room. He got- up and commenced
to dress, but I started out In pur
suit of that fellow without stopping
to put on my clothes. I couldn't
make out which way ho went." ,
The Penwarden house is close to
the tracks and the intruder could
have slipped away up or down the
track very handily.
It is probable he waited until ho
saw Councilman Penwarden go to
the barn and then, supposing all
hands were asleep in the house,
started to rob it.
Mrs. Uri Everetts of Lake Ariel is
visiting her parents, Mr. and Mrs.
James F. Collins has returned to
his homo in Scranton nfter spending
his vacation here.
Thomas Ryan of Yonkers, N. Y.,
Is spending his vacation with his
uncle, John Ryan of Arlington.
MIes Anna Walker has returned to
her homo after spending the week
with her sister, Mrs. Royal Fowler, of
Miss Julia L. Hanlon of Scranton
Is visiting friends and relatives here.
William H. Marshall has gone to
Shohola, N. Y., where ho has secured
Mr. and Ms. Frank Walker and
daughter, Loretta, are visiting friends
and relatives in Clark's Summit.
John Ryan and nephew Thomas,
also Anna Walker, wero visitors at
Michael Lane's Sunday.
James F. Collins and sister, Mae,
of Scranton, also Samuel Ednlston of
Scranton, spent a very pleasant day
at Robert Marshall's Sunday.
Verna Loveless of Scranton Is homo
on her vacation.
Mrs. Nelson and son, Edward,
Chester and Florence James of
Brooklyn, N. Y returned Sunday af
ter spending some time at tho
Charles E. Robertson of Scranton
was the pleasant and welcome guest
of G. Lafayette James' family over
Holloway Stephens of Scranton was
tho guest of hU parents, Mr. and
"Mrs. J. N. Stephens, recently.
Fredla Gulger of Scranton Is spend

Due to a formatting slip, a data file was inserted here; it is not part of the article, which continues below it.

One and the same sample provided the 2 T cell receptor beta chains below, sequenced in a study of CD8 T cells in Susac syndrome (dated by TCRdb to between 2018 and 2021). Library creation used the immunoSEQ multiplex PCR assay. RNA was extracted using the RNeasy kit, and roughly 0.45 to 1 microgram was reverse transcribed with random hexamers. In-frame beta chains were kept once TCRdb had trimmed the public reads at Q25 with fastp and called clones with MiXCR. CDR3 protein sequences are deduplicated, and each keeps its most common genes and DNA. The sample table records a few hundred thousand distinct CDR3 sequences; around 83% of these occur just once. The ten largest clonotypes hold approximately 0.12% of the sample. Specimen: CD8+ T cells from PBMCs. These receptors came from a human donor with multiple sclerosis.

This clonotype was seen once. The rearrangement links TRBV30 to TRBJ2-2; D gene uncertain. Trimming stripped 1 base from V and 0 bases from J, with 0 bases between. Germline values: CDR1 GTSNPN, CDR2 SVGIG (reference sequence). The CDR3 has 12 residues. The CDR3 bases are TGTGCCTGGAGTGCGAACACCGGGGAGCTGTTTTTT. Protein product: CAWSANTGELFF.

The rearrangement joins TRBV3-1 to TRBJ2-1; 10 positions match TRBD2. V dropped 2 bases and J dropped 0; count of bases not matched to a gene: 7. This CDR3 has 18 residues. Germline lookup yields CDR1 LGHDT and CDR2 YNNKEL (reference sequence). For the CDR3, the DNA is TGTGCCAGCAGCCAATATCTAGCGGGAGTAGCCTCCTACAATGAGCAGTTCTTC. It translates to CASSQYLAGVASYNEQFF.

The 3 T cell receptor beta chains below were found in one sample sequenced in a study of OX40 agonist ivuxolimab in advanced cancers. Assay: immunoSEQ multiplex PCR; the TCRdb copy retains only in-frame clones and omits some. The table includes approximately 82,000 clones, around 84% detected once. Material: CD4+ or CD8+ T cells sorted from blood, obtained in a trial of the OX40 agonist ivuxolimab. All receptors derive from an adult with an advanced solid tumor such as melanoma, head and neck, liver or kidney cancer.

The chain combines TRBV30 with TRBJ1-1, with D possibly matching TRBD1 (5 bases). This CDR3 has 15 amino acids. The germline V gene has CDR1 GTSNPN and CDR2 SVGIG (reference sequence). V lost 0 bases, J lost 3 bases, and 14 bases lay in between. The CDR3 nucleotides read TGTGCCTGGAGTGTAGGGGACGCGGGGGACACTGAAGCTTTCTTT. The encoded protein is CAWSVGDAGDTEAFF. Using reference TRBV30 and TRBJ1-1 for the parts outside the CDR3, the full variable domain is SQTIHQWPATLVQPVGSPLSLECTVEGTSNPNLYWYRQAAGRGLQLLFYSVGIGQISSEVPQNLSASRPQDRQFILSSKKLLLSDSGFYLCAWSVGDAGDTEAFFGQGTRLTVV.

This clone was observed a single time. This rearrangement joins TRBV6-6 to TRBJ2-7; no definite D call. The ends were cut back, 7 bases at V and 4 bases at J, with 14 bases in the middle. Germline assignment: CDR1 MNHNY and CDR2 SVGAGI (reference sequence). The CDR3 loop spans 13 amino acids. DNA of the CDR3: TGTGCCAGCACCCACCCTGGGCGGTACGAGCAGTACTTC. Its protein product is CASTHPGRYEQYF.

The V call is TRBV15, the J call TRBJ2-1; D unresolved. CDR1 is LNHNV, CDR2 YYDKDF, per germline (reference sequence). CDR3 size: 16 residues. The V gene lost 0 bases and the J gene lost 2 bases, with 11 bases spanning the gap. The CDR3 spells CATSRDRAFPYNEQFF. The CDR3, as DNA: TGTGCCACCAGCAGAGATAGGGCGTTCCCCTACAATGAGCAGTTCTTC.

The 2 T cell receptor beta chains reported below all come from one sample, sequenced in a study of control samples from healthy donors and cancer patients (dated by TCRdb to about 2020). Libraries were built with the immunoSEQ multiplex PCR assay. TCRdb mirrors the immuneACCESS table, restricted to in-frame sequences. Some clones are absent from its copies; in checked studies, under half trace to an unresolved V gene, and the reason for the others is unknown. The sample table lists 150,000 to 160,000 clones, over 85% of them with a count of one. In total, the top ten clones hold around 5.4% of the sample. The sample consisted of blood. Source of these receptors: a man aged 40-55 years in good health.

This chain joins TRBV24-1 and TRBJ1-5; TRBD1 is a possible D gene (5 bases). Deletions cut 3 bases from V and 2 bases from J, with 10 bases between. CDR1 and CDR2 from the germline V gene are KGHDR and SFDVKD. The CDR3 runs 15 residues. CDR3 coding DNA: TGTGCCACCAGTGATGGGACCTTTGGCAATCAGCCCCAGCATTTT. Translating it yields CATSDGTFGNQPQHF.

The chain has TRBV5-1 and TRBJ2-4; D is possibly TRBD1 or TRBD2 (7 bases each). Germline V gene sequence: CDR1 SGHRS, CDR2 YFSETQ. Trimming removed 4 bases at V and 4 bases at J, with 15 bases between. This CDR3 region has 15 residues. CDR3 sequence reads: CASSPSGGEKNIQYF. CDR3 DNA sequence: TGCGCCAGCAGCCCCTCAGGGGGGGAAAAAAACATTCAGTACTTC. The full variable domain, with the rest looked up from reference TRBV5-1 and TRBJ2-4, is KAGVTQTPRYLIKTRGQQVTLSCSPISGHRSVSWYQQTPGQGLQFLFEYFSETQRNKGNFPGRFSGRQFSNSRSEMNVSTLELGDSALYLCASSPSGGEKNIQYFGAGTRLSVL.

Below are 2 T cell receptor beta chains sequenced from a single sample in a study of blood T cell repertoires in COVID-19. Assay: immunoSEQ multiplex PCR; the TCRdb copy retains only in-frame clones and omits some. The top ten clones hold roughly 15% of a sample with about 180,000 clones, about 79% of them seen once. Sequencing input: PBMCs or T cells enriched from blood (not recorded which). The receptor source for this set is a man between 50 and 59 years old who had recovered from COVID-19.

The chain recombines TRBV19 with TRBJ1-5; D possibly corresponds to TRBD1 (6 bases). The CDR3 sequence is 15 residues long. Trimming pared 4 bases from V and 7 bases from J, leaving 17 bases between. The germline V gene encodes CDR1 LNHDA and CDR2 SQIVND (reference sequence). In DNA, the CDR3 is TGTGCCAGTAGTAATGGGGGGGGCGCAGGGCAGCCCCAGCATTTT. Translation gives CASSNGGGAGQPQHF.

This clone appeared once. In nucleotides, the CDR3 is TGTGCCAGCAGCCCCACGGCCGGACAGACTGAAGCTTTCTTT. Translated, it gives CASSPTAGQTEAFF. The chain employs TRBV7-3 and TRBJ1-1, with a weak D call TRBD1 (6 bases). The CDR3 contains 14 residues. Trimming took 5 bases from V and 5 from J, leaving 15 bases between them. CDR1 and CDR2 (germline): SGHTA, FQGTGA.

ing a couple of months here with her
friend, Elizabeth Alpha.
Julia Welsh spent a couple of days
with her Bister, Kolllo, of Tafton.
Vergla Goblo is spending a few
weeks with her aunts, Mrs. A. Der
groat and Mrs. C. Roehmler, at
Miss Helen Killlam of Wllkes-Bnr-re
is home for a time.
After spending a tlmo on their
farm here, Miss Anna Ansloy and
Hies Porter of Scranton returned
Mr. and Mrs. Augusta Sleezer of
Albany, N. Y., and Mr. and Mrs. Fred
Mower of New York wero recent
guests of their parents, Mr. and Mrs.
and on Saturday fair with northerly
WAVXE COUNTY FA1K IX OCTO-!
HER WILL SEE SO.ME SHARP
COXTESTS TWO CLASSICS A
DAY OX TUESDAY, WEDNESDAY
AXD THURSDAY ENTRIES
CLOSE SEIT. 0.
Entries close Sept. 30 for the races
at the county fair in October.
On Tuesday will come the 2.33
nnd 2.17 classes, purse ?200; on Wed
nesday the 2.25 nnd the free-for-all,
purse, ?200; on Thursday the 2.21
and the 2.29, purse ?200.
The society Is a member of the Na
tional Trotting association and its
rules govern all races. All races in
harness, mile heats, are best three
in five. Heats are trotted alternate
ly. A horse distancing the field or
any part thereof will receive but one
premium. The right to postpone or
declare off races and to cbange pro
gram is reserved. Positively no con
ditional entries received.
Entrance fee Is 5 per cent, of purse
and 5 per cent, additional from win
ners. Purses are divided 50, 25, 15
and 10 per cent.
WANTED TO LICK OFFICER.
So Nick Hcrhst Landed in Cell on
Nick Herbst, employed by the Irv
ing Cut Glass company, slept in the
lockup last night, charged with dls
orderly conduct and also with theat
enlng to lick Detective Spencer, who
for some days has been regularly em
ployed to escort a non-union man
from the Herbeck-Demer shop to his
At the factory Herbst, it is claim
ed, shouted "Scab" and tried to fight
the non-union workman, when Mr.
Spencer interfered. At Farnham
bridge, Mr. Spencer says, Herbst tried
to pick a row with the officer and
threatened to hit him. Then Mr.
Spencer locked Herbst up.
Herbst was to have had a hearing
before the Mayor this morning, but
the Mayor was called to Scranton.
- Detective Spencer this noon gave
'Herbst the alternative .Of going be
fore 'Squire Smith or waiting for the
Mayor to get home. He said he
would wait for the Mayor.
James B. Keen can boast of two
acres of the finest corn In Wayne
county. Mr. Keen says a man can
Just as well raise 100 bushels of
shelled corn to the acre as 50. Wo
believe he knows what he is talking
about. He is called the champion
corn raiser of the county.
George Hayduck has purchased
the old Doyle farm.
Richard Bodie is confined to his
home at Prompton by sickness.
Amos Smith Is treating his cellar
bottom with a coat of concrete.
George, son of Mr. and Mrs. Al
bert Odell, is quite seriously sick
at his home in Prompton.
Tho Prompton borough fathers
held their special meeting Saturday
evening for the purpose of deciding
when and where to commence op